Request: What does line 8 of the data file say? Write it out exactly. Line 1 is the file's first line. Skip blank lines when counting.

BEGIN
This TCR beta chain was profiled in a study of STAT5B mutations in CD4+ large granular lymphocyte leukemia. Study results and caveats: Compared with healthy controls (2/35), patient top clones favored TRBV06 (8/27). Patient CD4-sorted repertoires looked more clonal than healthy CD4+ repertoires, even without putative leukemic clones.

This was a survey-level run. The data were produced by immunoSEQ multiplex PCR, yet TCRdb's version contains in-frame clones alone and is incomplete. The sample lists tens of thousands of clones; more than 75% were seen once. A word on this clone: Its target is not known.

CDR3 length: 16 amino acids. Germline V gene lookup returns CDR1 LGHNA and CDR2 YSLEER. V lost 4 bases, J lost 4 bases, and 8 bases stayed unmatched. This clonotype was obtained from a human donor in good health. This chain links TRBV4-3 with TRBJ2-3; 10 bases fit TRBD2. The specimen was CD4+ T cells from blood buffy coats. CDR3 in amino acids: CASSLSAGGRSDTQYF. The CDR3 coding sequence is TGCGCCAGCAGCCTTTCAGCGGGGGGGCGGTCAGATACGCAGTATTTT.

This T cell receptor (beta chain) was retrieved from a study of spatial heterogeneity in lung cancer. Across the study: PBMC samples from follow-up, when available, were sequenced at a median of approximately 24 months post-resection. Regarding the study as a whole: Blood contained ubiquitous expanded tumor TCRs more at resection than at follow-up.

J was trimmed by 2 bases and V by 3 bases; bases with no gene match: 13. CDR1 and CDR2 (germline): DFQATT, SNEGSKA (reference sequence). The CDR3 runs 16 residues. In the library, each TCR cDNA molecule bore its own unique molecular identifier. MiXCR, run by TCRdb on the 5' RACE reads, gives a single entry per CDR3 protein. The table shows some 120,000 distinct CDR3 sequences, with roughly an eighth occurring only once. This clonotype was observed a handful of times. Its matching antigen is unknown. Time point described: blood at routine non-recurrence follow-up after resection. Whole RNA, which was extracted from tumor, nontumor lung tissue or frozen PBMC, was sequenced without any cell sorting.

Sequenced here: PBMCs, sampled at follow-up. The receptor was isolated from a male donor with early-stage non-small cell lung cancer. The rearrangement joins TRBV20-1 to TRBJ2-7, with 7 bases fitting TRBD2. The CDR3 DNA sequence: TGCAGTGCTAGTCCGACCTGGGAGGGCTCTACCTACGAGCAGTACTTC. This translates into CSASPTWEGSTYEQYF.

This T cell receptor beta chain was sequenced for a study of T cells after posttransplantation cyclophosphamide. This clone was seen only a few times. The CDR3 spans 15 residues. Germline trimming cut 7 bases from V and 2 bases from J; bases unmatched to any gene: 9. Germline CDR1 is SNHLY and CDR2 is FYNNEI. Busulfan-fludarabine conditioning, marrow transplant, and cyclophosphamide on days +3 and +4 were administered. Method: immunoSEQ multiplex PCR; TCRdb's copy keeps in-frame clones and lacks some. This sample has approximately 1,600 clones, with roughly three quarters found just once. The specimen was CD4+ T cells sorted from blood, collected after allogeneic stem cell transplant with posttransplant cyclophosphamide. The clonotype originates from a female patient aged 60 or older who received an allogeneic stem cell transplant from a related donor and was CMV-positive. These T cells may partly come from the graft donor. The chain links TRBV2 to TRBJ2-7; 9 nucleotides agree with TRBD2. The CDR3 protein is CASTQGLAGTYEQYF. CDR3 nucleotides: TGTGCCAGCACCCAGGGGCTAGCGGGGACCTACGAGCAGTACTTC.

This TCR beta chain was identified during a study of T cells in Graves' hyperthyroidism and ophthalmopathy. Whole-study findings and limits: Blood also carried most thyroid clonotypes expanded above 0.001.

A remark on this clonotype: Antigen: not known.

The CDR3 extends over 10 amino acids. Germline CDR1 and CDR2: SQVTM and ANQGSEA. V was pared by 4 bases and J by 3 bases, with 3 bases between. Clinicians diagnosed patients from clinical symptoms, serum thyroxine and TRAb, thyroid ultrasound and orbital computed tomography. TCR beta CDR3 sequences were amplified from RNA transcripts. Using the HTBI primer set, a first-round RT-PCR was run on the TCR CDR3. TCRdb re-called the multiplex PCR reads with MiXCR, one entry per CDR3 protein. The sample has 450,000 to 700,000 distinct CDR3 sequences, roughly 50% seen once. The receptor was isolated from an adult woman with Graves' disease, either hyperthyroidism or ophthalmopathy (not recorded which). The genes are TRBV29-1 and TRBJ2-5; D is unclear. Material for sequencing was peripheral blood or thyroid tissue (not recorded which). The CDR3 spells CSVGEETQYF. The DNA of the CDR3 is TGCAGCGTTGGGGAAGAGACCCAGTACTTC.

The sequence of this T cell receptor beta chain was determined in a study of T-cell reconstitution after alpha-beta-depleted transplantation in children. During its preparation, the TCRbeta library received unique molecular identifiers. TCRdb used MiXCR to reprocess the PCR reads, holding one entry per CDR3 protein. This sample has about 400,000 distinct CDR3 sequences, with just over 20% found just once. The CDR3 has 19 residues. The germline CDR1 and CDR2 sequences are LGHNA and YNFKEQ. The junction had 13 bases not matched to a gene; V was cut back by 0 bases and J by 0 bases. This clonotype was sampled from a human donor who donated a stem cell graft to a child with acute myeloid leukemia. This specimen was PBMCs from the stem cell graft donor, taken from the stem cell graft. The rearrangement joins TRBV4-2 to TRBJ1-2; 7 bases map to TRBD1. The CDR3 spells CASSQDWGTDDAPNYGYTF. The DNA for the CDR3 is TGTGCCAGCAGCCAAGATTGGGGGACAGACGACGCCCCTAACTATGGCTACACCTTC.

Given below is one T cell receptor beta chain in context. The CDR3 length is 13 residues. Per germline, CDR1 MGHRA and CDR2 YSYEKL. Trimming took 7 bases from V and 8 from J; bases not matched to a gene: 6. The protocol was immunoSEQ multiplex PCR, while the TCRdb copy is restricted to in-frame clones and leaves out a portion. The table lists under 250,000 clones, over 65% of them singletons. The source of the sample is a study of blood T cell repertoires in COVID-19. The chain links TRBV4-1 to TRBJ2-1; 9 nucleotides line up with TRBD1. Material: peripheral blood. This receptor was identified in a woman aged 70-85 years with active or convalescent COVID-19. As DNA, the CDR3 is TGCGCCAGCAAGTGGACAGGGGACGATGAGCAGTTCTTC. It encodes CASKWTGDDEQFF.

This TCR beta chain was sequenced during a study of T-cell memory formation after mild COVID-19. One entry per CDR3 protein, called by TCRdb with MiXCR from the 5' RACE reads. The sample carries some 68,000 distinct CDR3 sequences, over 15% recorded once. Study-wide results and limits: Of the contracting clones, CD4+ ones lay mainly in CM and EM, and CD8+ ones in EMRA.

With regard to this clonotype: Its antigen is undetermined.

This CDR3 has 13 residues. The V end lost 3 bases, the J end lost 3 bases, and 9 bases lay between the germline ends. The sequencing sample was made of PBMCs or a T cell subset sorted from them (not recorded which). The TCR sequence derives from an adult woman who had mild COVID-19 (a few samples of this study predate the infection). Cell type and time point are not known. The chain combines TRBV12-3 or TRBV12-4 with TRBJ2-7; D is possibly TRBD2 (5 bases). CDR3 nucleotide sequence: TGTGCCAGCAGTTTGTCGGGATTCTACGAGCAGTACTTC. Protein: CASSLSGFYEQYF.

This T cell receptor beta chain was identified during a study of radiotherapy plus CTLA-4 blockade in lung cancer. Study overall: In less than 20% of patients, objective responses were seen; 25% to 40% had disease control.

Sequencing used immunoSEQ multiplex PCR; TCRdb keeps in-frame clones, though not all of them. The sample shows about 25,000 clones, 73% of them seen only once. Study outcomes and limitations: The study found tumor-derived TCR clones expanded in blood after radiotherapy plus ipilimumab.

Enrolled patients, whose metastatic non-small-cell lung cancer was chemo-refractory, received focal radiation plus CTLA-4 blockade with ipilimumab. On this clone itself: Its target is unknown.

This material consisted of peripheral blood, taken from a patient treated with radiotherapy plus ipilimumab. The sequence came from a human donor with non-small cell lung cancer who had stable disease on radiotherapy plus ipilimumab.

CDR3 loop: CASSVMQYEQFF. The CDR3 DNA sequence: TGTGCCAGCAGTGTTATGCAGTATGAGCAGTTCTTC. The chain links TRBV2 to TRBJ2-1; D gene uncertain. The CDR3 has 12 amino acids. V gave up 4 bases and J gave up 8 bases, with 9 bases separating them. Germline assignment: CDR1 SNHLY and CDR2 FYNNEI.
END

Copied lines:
This TCR beta chain was identified during a study of T cells in Graves' hyperthyroidism and ophthalmopathy. Whole-study findings and limits: Blood also carried most thyroid clonotypes expanded above 0.001.